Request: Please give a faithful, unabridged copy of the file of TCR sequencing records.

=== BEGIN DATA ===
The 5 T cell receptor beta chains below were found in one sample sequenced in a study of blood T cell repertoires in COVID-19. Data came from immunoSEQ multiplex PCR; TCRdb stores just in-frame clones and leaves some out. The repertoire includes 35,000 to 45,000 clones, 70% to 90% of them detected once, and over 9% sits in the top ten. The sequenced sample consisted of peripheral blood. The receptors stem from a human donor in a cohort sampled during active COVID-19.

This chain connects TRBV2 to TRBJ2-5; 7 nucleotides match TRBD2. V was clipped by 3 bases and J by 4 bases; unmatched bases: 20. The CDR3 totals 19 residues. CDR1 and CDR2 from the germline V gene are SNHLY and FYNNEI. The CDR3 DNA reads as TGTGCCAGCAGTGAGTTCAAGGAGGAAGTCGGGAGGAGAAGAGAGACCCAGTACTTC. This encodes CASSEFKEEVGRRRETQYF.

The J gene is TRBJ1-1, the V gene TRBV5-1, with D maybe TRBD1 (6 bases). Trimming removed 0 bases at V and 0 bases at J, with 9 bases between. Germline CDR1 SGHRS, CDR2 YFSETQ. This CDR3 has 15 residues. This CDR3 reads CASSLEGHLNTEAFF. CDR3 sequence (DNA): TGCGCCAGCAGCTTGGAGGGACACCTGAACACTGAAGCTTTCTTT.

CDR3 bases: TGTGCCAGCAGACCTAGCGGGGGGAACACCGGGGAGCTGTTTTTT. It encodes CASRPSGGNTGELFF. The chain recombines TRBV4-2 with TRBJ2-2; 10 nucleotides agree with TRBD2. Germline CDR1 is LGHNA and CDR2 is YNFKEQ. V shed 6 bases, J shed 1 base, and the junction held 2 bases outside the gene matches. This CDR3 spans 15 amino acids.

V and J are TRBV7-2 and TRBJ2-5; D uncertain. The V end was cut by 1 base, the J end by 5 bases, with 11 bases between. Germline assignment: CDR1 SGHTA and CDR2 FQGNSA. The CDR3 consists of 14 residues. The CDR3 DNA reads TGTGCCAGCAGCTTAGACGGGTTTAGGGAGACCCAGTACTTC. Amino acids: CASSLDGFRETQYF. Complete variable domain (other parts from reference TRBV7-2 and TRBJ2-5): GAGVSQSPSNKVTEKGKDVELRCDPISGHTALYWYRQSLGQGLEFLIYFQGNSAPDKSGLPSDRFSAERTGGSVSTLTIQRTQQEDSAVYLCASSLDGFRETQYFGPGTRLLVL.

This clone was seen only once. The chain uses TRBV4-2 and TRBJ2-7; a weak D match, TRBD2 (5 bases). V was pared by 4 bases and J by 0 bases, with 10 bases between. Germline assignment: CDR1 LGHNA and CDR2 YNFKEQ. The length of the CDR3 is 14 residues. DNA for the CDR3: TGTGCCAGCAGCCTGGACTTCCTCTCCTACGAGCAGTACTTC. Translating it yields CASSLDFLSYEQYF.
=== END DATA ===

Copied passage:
The 5 T cell receptor beta chains below were found in one sample sequenced in a study of blood T cell repertoires in COVID-19. Data came from immunoSEQ multiplex PCR; TCRdb stores just in-frame clones and leaves some out. The repertoire includes 35,000 to 45,000 clones, 70% to 90% of them detected once, and over 9% sits in the top ten. The sequenced sample consisted of peripheral blood. The receptors stem from a human donor in a cohort sampled during active COVID-19.

This chain connects TRBV2 to TRBJ2-5; 7 nucleotides match TRBD2. V was clipped by 3 bases and J by 4 bases; unmatched bases: 20. The CDR3 totals 19 residues. CDR1 and CDR2 from the germline V gene are SNHLY and FYNNEI. The CDR3 DNA reads as TGTGCCAGCAGTGAGTTCAAGGAGGAAGTCGGGAGGAGAAGAGAGACCCAGTACTTC. This encodes CASSEFKEEVGRRRETQYF.

The J gene is TRBJ1-1, the V gene TRBV5-1, with D maybe TRBD1 (6 bases). Trimming removed 0 bases at V and 0 bases at J, with 9 bases between. Germline CDR1 SGHRS, CDR2 YFSETQ. This CDR3 has 15 residues. This CDR3 reads CASSLEGHLNTEAFF. CDR3 sequence (DNA): TGCGCCAGCAGCTTGGAGGGACACCTGAACACTGAAGCTTTCTTT.

CDR3 bases: TGTGCCAGCAGACCTAGCGGGGGGAACACCGGGGAGCTGTTTTTT. It encodes CASRPSGGNTGELFF. The chain recombines TRBV4-2 with TRBJ2-2; 10 nucleotides agree with TRBD2. Germline CDR1 is LGHNA and CDR2 is YNFKEQ. V shed 6 bases, J shed 1 base, and the junction held 2 bases outside the gene matches. This CDR3 spans 15 amino acids.

V and J are TRBV7-2 and TRBJ2-5; D uncertain. The V end was cut by 1 base, the J end by 5 bases, with 11 bases between. Germline assignment: CDR1 SGHTA and CDR2 FQGNSA. The CDR3 consists of 14 residues. The CDR3 DNA reads TGTGCCAGCAGCTTAGACGGGTTTAGGGAGACCCAGTACTTC. Amino acids: CASSLDGFRETQYF. Complete variable domain (other parts from reference TRBV7-2 and TRBJ2-5): GAGVSQSPSNKVTEKGKDVELRCDPISGHTALYWYRQSLGQGLEFLIYFQGNSAPDKSGLPSDRFSAERTGGSVSTLTIQRTQQEDSAVYLCASSLDGFRETQYFGPGTRLLVL.

This clone was seen only once. The chain uses TRBV4-2 and TRBJ2-7; a weak D match, TRBD2 (5 bases). V was pared by 4 bases and J by 0 bases, with 10 bases between. Germline assignment: CDR1 LGHNA and CDR2 YNFKEQ. The length of the CDR3 is 14 residues. DNA for the CDR3: TGTGCCAGCAGCCTGGACTTCCTCTCCTACGAGCAGTACTTC. Translating it yields CASSLDFLSYEQYF.